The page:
The Oil Machine is a new documentary about the UK oil industry, how it has shaped our economy, and the hold it has on politics. I presume it’s being released in the week of COP27, but perhaps its more immediate relevance is to the debate around Just Stop Oil. While protestors take ever more extreme actions and the government blithely ignores its own climate advisors to issue more drilling licences, it’s well worth reviewing the story of how we got here. The Oil Machine tells that story, of why we need to just stop oil, and why it’s proving so hard to do.
We begin with the surprise discovery of offshore oil in 1970, and the sense of pride and achievement as Scotland built a huge industry from scratch to exploit it. The end result of this massive investment is a highly effective infrastructure mega-project that extracts oil and pipes it onshore for refining. The contributing writer James Marriott describes the Forties Oil Field as the “world’s largest machine”, echoing the film’s title.
The film acknowledges the wealth this created and the wonder of its engineering, but it doesn’t take long to reveal the downsides. Mikaela Loach, a medical student and climate justice campaigner, describes the health impact on local communities. Investors describe how the country’s pensions have become dependent on oil money, and how tightly the finance sector is tied into oil and gas. Climate scientists such as Sir David King and Kevin Anderson tell us how we cannot extract all the UK’s fossil fuels and keep our climate targets, and then the CEO of UK Oil and Gas comes on to tell us that’s exactly what they plan to do – but don’t worry, it’ll be net zero production.
This works the same way as Luton Airport’s net zero plans – sustainable as long as you ignore the planes. The UK’s oil and gas sector will be sustainable as long as you ignore the oil and gas. Yes, it is absurd. Yes, you will hear British politicians talk about it as if it is not. Because how can they stop the machine now, when the economy, pensions and government revenues rely so heavily on its profits? Denial, gaslighting and greenwash are all we’ve got, and one of the interviewees sums it up rather well with the phrase “carbon entanglement.”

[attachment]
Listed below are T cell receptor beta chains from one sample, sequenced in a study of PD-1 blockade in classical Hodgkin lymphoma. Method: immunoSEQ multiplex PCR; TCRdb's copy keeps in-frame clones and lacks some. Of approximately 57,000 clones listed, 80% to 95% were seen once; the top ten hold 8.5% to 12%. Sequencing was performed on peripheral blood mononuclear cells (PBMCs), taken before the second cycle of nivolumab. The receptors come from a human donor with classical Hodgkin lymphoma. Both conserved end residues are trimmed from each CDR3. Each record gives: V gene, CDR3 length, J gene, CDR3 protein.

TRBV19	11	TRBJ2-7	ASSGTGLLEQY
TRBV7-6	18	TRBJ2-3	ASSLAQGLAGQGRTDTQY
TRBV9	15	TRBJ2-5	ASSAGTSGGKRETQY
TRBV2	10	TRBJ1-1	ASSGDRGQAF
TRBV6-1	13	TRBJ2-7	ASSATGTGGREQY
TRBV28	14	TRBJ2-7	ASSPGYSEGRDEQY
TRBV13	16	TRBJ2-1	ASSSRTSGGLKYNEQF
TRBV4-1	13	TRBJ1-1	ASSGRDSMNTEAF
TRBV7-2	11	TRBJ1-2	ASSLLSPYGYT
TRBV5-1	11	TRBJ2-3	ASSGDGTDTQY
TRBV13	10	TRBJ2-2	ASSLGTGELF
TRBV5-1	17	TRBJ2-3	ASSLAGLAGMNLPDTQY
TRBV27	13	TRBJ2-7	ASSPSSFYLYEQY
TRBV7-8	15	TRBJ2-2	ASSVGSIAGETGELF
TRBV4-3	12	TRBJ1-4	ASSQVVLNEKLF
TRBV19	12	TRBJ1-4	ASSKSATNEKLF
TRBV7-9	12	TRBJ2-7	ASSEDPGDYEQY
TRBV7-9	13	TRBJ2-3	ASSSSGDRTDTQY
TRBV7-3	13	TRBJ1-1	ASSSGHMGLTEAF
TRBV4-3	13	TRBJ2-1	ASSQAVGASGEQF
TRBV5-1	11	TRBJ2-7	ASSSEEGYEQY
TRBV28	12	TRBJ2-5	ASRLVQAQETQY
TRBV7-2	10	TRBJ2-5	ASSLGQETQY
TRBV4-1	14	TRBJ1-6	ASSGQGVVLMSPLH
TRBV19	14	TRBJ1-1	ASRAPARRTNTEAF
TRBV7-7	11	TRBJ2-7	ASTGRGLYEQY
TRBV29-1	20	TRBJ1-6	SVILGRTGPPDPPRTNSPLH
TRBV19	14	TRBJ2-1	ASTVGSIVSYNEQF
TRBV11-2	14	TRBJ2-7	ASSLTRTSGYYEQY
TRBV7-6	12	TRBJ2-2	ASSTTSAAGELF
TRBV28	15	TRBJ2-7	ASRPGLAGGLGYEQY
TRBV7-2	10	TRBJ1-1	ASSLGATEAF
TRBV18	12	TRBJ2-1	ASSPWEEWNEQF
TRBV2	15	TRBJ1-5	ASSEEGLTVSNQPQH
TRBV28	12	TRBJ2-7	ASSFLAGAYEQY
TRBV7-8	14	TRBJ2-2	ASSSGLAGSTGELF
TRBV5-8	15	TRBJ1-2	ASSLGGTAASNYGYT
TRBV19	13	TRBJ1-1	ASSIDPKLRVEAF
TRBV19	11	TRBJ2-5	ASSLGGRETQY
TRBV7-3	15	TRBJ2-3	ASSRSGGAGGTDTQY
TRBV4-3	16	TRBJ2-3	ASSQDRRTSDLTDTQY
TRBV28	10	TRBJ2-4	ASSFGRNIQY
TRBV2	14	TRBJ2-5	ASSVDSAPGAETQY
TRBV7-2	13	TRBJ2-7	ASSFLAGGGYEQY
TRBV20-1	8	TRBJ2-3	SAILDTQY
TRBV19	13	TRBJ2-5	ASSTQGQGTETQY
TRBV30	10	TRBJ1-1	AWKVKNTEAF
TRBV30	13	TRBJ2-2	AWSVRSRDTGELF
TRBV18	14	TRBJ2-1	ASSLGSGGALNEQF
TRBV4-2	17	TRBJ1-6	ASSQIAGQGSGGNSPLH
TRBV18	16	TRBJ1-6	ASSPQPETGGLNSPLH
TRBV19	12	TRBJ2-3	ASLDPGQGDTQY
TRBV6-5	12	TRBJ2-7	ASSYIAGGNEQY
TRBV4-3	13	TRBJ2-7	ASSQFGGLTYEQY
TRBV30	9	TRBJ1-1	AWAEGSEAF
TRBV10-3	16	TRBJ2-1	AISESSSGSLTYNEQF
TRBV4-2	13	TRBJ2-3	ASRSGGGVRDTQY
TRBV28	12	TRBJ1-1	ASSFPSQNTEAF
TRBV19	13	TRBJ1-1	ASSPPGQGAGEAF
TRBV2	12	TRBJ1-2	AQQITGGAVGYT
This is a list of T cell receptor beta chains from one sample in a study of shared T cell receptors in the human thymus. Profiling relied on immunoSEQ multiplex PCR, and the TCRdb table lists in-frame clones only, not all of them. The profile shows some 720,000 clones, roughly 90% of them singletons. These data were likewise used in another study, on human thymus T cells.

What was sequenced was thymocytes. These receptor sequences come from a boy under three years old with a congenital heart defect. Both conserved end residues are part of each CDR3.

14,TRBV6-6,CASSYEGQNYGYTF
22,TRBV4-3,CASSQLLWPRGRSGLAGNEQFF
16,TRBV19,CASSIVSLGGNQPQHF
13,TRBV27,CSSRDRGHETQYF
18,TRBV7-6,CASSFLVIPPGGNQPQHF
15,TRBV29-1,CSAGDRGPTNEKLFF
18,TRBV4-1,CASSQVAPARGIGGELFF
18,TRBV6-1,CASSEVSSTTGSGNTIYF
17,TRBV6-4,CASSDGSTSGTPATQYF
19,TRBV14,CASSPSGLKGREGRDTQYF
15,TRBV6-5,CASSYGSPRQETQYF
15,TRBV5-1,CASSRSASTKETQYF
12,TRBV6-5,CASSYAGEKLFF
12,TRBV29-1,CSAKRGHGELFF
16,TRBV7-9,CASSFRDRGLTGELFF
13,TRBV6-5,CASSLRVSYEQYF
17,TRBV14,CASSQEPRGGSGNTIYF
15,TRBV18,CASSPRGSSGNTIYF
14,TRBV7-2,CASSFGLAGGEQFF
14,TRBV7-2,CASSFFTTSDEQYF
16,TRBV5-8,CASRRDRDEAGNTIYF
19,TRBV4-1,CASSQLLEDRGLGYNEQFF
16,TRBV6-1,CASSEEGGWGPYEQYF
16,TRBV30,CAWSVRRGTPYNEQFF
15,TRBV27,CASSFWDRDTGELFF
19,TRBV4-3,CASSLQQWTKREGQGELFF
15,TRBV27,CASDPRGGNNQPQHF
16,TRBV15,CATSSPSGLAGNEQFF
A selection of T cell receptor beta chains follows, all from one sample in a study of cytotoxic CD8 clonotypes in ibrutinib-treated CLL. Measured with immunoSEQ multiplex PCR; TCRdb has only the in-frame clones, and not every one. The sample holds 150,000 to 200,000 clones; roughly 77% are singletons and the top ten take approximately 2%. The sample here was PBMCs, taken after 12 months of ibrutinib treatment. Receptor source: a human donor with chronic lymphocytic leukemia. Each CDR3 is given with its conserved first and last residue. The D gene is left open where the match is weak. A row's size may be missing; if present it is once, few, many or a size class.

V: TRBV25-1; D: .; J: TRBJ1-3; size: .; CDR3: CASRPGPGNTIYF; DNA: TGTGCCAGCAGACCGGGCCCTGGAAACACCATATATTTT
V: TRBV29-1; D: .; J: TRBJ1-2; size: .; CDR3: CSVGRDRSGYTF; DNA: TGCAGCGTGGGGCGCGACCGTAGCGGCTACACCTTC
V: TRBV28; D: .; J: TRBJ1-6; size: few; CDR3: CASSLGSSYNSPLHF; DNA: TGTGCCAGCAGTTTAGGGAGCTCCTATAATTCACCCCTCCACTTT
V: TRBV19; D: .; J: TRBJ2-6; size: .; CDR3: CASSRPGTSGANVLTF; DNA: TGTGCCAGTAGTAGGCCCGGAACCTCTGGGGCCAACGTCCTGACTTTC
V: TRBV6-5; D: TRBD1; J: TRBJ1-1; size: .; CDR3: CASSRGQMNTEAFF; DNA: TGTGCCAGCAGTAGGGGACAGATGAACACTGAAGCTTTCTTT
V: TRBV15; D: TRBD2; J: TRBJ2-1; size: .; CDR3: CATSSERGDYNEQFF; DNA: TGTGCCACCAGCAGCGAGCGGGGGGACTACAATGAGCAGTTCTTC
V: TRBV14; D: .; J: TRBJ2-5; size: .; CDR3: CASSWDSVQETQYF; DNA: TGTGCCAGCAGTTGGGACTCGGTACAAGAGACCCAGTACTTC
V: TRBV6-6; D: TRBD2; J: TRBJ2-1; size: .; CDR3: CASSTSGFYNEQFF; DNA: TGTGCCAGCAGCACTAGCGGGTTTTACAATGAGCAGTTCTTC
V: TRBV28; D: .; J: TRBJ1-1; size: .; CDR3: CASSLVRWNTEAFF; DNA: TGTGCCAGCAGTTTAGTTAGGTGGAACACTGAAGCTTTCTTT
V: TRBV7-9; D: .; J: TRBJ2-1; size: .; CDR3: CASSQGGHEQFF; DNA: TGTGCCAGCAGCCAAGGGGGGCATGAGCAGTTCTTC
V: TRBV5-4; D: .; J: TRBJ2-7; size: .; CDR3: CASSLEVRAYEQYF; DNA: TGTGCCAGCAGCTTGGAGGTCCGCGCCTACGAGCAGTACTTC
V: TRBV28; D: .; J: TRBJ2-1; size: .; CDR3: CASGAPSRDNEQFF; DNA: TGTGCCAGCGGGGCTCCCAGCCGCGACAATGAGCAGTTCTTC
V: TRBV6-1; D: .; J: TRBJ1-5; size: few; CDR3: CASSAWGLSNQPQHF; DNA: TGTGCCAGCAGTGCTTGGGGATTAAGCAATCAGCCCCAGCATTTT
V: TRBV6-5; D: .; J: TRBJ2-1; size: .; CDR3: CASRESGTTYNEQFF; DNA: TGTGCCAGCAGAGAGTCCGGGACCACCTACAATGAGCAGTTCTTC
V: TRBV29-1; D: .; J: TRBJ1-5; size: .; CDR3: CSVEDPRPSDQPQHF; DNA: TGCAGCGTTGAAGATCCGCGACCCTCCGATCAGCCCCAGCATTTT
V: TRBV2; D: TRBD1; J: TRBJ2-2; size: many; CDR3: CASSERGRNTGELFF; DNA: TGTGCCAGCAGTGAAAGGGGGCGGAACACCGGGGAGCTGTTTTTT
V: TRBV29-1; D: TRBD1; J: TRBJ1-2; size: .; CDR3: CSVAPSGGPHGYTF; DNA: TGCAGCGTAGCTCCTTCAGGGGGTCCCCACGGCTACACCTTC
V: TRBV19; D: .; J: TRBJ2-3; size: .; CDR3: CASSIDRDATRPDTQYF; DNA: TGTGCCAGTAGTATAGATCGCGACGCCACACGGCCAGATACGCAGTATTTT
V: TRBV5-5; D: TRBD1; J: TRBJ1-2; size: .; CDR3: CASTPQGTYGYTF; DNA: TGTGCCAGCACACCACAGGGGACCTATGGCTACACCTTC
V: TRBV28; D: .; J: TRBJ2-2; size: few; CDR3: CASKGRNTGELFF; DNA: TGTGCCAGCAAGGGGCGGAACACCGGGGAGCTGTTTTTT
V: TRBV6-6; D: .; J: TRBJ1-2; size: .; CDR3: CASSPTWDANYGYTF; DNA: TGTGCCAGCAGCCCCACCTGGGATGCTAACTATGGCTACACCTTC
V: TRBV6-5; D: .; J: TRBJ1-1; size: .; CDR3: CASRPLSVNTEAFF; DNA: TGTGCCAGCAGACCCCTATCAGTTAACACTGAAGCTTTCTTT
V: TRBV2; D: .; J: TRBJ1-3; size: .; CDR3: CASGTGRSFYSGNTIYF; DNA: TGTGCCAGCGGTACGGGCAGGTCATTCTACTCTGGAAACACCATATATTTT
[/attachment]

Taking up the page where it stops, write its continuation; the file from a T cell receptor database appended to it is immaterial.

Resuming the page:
The film crams a lot in – from climate effects in Scotland and beyond, the role of plastics, the costs of decommissioning. It doesn’t get deep into the politics, and neither can it capture the 2022 complications of Putin’s war. But what it does cover is balanced, with even oil industry figures admitting that we have an oil addiction.
I liked the way that the film included the industry, scientists and activists, giving it more neutrality than many similar films without sacrificing the message along the way. I liked the decision to feature children and young people among the talking head interviews, reflecting at the long term legacy of the industry.
Visually, the film nicely captures the scale and scope of the industry, with lingering drone shots of machines and rigs and pipelines. Archive footage is used sparingly. The North Sea is almost a character in the film, returning at various points to roar and splash as its seabed treasures are plundered. And as a fan of Jon Hopkins I appreciated the glitchy electronica soundtrack, its ticks and drones sonically placing us – as the whole film argues – inside the machine.
One thing that stood out to me is the way that the North Sea fossil fuel industry is at a turning point. We know we have to wind it up for the climate, but its profitability is also declining. There’s a stark choice here. The government has every intention of wringing every last drop from the region, but investors and operators are looking for a quick buck and an easy exit. Neither party are looking to manage the decline, but that’s exactly what we ought to be doing for both the climate and for a just transition for Scottish communities.
That’s what I find myself thinking about after the film. How do we break the cycle of denial and begin the honest process of winding the machine down?
- The Oil Machine is in selected cinemas from today, and as part of the campaign around the film, community screenings are free if you want to organise one.